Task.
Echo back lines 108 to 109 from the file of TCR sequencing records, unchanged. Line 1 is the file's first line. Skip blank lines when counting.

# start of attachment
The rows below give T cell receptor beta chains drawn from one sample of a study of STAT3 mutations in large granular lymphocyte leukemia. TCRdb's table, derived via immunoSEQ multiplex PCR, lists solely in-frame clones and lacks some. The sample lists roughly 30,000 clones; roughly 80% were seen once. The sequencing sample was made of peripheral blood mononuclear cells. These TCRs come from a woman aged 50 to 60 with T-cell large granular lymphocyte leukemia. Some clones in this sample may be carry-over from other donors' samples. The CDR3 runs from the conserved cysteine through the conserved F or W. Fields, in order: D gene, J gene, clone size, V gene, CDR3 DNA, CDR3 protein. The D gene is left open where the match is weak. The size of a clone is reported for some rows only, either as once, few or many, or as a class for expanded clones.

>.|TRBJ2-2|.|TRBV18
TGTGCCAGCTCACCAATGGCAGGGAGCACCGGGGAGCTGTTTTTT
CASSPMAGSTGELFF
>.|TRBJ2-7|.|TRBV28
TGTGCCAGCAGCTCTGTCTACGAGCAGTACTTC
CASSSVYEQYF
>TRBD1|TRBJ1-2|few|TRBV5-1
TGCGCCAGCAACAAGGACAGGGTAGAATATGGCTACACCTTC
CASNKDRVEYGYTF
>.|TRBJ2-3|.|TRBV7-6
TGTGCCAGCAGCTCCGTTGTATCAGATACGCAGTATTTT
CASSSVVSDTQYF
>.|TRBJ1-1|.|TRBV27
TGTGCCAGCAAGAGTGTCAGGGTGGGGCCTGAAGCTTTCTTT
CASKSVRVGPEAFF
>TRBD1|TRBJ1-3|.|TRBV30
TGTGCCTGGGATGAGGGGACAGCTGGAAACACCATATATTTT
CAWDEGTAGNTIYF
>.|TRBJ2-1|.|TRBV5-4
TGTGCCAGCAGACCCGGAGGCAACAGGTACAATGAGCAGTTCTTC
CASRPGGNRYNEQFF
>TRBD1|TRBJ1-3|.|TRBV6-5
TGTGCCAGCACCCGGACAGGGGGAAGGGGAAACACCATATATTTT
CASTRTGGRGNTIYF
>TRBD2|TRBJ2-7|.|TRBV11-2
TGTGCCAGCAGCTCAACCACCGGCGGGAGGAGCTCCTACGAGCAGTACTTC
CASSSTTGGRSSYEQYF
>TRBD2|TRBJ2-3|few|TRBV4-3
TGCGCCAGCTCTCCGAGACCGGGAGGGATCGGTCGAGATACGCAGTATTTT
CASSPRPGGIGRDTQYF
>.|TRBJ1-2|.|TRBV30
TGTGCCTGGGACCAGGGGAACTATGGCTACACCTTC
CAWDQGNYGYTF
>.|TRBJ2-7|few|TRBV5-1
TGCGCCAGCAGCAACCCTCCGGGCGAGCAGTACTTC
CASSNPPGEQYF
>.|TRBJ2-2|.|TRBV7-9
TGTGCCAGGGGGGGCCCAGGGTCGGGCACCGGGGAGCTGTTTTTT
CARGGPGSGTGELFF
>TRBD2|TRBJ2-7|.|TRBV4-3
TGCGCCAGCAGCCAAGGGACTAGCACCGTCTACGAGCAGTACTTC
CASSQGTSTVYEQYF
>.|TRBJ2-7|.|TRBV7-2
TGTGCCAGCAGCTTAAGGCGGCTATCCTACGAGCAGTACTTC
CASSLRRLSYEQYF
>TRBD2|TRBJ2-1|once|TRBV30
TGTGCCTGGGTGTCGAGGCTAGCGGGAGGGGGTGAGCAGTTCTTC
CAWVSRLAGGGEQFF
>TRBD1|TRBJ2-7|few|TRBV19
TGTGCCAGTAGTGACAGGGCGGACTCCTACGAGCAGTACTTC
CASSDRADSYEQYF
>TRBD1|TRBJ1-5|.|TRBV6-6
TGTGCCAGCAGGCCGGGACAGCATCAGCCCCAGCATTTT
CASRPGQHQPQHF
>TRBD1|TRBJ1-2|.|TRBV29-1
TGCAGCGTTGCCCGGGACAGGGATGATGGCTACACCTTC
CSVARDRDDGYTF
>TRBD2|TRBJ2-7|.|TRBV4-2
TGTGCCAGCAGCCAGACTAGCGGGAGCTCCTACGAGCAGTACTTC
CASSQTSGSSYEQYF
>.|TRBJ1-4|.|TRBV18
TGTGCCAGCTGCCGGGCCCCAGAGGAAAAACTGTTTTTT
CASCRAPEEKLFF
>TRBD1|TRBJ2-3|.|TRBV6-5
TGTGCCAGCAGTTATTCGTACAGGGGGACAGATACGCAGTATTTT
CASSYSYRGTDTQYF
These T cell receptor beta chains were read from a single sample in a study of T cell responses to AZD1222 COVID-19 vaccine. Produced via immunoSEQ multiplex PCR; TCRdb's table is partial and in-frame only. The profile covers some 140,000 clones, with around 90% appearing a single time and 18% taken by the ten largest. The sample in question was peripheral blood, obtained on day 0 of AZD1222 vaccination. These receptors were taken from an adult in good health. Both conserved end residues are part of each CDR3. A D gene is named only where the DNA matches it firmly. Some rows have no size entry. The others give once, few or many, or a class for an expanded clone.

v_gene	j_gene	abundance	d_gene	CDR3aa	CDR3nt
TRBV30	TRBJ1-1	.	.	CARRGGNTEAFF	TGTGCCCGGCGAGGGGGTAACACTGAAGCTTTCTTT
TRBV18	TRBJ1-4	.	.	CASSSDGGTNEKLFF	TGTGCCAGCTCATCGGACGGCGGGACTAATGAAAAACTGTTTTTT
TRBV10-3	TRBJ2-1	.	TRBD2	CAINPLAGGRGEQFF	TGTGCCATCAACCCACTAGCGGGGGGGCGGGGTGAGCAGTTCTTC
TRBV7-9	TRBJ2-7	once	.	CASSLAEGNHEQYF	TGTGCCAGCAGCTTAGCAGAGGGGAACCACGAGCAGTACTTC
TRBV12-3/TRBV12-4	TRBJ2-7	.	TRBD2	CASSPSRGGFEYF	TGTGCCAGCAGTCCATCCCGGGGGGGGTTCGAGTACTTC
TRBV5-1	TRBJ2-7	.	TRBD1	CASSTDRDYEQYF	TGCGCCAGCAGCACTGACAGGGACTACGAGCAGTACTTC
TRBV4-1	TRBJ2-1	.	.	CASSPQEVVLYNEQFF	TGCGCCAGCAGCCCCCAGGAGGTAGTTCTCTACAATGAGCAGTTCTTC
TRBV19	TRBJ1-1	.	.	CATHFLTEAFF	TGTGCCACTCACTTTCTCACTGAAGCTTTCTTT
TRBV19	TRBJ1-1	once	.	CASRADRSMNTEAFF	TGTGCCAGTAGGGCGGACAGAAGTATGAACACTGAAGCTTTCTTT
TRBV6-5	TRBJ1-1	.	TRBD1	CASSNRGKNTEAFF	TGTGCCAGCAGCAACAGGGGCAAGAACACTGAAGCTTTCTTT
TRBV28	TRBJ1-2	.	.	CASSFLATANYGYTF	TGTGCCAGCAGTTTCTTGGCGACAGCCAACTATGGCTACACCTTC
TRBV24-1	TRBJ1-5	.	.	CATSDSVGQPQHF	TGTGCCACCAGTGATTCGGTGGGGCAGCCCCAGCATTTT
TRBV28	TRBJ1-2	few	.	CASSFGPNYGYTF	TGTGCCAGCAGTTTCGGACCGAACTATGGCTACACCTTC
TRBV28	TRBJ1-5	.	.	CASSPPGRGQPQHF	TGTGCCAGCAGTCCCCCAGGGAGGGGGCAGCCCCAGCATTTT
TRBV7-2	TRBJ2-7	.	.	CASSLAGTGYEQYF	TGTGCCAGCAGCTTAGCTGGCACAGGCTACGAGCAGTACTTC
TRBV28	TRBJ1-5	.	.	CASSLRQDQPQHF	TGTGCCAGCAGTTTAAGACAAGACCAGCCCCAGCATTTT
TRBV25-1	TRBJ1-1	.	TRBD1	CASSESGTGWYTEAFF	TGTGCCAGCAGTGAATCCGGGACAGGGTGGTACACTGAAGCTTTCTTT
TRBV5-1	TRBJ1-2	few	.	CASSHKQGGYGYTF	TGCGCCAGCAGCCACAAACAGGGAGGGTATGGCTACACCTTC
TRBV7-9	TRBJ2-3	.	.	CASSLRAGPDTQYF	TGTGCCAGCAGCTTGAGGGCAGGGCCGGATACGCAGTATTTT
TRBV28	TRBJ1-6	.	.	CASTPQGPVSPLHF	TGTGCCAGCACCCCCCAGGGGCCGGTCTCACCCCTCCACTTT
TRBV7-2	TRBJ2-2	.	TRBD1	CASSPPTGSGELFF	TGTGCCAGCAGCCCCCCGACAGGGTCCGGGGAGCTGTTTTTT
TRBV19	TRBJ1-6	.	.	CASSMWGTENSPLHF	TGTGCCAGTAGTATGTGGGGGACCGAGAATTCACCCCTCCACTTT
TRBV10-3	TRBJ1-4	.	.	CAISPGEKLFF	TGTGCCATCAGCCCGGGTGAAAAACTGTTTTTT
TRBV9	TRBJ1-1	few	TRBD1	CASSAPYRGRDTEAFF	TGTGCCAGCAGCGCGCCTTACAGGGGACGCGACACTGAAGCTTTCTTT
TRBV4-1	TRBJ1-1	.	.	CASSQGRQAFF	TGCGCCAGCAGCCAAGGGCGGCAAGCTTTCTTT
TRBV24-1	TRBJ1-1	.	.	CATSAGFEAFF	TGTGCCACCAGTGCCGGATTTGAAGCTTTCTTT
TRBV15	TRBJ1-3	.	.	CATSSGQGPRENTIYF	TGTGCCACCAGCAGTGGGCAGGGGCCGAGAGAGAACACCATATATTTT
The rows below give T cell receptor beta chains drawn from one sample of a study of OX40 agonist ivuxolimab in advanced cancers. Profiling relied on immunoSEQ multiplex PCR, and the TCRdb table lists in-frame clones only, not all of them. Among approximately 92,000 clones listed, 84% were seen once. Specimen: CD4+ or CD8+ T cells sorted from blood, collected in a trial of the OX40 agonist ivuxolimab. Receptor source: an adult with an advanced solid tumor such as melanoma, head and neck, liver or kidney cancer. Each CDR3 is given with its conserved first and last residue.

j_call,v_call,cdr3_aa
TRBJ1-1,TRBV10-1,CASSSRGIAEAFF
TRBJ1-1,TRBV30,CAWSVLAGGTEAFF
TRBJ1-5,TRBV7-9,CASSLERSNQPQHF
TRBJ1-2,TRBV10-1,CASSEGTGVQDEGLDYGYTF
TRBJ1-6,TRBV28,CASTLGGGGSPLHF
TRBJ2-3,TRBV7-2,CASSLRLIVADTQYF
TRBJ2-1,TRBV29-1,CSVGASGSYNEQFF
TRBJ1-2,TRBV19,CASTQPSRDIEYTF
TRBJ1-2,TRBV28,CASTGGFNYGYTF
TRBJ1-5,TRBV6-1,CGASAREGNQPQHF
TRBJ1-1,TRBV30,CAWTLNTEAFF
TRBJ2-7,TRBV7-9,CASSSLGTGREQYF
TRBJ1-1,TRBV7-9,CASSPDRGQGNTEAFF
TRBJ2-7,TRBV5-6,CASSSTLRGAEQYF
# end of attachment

TRBJ1-5,TRBV6-1,CGASAREGNQPQHF
TRBJ1-1,TRBV30,CAWTLNTEAFF